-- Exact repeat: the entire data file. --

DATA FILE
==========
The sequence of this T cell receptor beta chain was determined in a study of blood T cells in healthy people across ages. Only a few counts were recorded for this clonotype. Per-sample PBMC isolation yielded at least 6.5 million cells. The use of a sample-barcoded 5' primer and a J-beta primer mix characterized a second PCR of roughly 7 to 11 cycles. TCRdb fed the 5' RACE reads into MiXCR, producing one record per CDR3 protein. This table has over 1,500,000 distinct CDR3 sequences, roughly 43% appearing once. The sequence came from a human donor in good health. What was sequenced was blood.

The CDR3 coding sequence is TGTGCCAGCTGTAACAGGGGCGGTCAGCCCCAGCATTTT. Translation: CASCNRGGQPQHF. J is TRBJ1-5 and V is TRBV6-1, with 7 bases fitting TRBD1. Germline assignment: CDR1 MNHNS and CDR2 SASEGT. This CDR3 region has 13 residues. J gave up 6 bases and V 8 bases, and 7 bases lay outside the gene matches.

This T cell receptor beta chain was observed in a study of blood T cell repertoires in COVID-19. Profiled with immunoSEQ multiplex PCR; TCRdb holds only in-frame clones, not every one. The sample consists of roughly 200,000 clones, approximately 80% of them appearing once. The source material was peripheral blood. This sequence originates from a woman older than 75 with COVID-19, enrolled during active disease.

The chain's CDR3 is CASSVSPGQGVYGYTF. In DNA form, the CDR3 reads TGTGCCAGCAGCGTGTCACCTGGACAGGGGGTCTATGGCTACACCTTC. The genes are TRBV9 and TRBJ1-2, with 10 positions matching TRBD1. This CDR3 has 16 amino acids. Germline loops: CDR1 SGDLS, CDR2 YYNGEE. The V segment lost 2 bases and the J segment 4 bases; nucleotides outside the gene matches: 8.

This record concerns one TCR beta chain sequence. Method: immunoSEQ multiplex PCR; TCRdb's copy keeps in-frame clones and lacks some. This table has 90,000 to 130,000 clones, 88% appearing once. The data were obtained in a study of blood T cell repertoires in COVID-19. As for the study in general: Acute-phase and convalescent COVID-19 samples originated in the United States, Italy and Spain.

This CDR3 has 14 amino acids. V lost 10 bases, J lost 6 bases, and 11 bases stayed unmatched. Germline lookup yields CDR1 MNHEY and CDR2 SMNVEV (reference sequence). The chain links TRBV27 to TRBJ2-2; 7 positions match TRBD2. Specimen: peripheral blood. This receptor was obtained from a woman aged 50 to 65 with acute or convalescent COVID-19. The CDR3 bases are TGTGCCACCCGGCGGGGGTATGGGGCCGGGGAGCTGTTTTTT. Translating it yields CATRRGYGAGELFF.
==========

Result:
The sequence of this T cell receptor beta chain was determined in a study of blood T cells in healthy people across ages. Only a few counts were recorded for this clonotype. Per-sample PBMC isolation yielded at least 6.5 million cells. The use of a sample-barcoded 5' primer and a J-beta primer mix characterized a second PCR of roughly 7 to 11 cycles. TCRdb fed the 5' RACE reads into MiXCR, producing one record per CDR3 protein. This table has over 1,500,000 distinct CDR3 sequences, roughly 43% appearing once. The sequence came from a human donor in good health. What was sequenced was blood.

The CDR3 coding sequence is TGTGCCAGCTGTAACAGGGGCGGTCAGCCCCAGCATTTT. Translation: CASCNRGGQPQHF. J is TRBJ1-5 and V is TRBV6-1, with 7 bases fitting TRBD1. Germline assignment: CDR1 MNHNS and CDR2 SASEGT. This CDR3 region has 13 residues. J gave up 6 bases and V 8 bases, and 7 bases lay outside the gene matches.

This T cell receptor beta chain was observed in a study of blood T cell repertoires in COVID-19. Profiled with immunoSEQ multiplex PCR; TCRdb holds only in-frame clones, not every one. The sample consists of roughly 200,000 clones, approximately 80% of them appearing once. The source material was peripheral blood. This sequence originates from a woman older than 75 with COVID-19, enrolled during active disease.

The chain's CDR3 is CASSVSPGQGVYGYTF. In DNA form, the CDR3 reads TGTGCCAGCAGCGTGTCACCTGGACAGGGGGTCTATGGCTACACCTTC. The genes are TRBV9 and TRBJ1-2, with 10 positions matching TRBD1. This CDR3 has 16 amino acids. Germline loops: CDR1 SGDLS, CDR2 YYNGEE. The V segment lost 2 bases and the J segment 4 bases; nucleotides outside the gene matches: 8.

This record concerns one TCR beta chain sequence. Method: immunoSEQ multiplex PCR; TCRdb's copy keeps in-frame clones and lacks some. This table has 90,000 to 130,000 clones, 88% appearing once. The data were obtained in a study of blood T cell repertoires in COVID-19. As for the study in general: Acute-phase and convalescent COVID-19 samples originated in the United States, Italy and Spain.

This CDR3 has 14 amino acids. V lost 10 bases, J lost 6 bases, and 11 bases stayed unmatched. Germline lookup yields CDR1 MNHEY and CDR2 SMNVEV (reference sequence). The chain links TRBV27 to TRBJ2-2; 7 positions match TRBD2. Specimen: peripheral blood. This receptor was obtained from a woman aged 50 to 65 with acute or convalescent COVID-19. The CDR3 bases are TGTGCCACCCGGCGGGGGTATGGGGCCGGGGAGCTGTTTTTT. Translating it yields CATRRGYGAGELFF.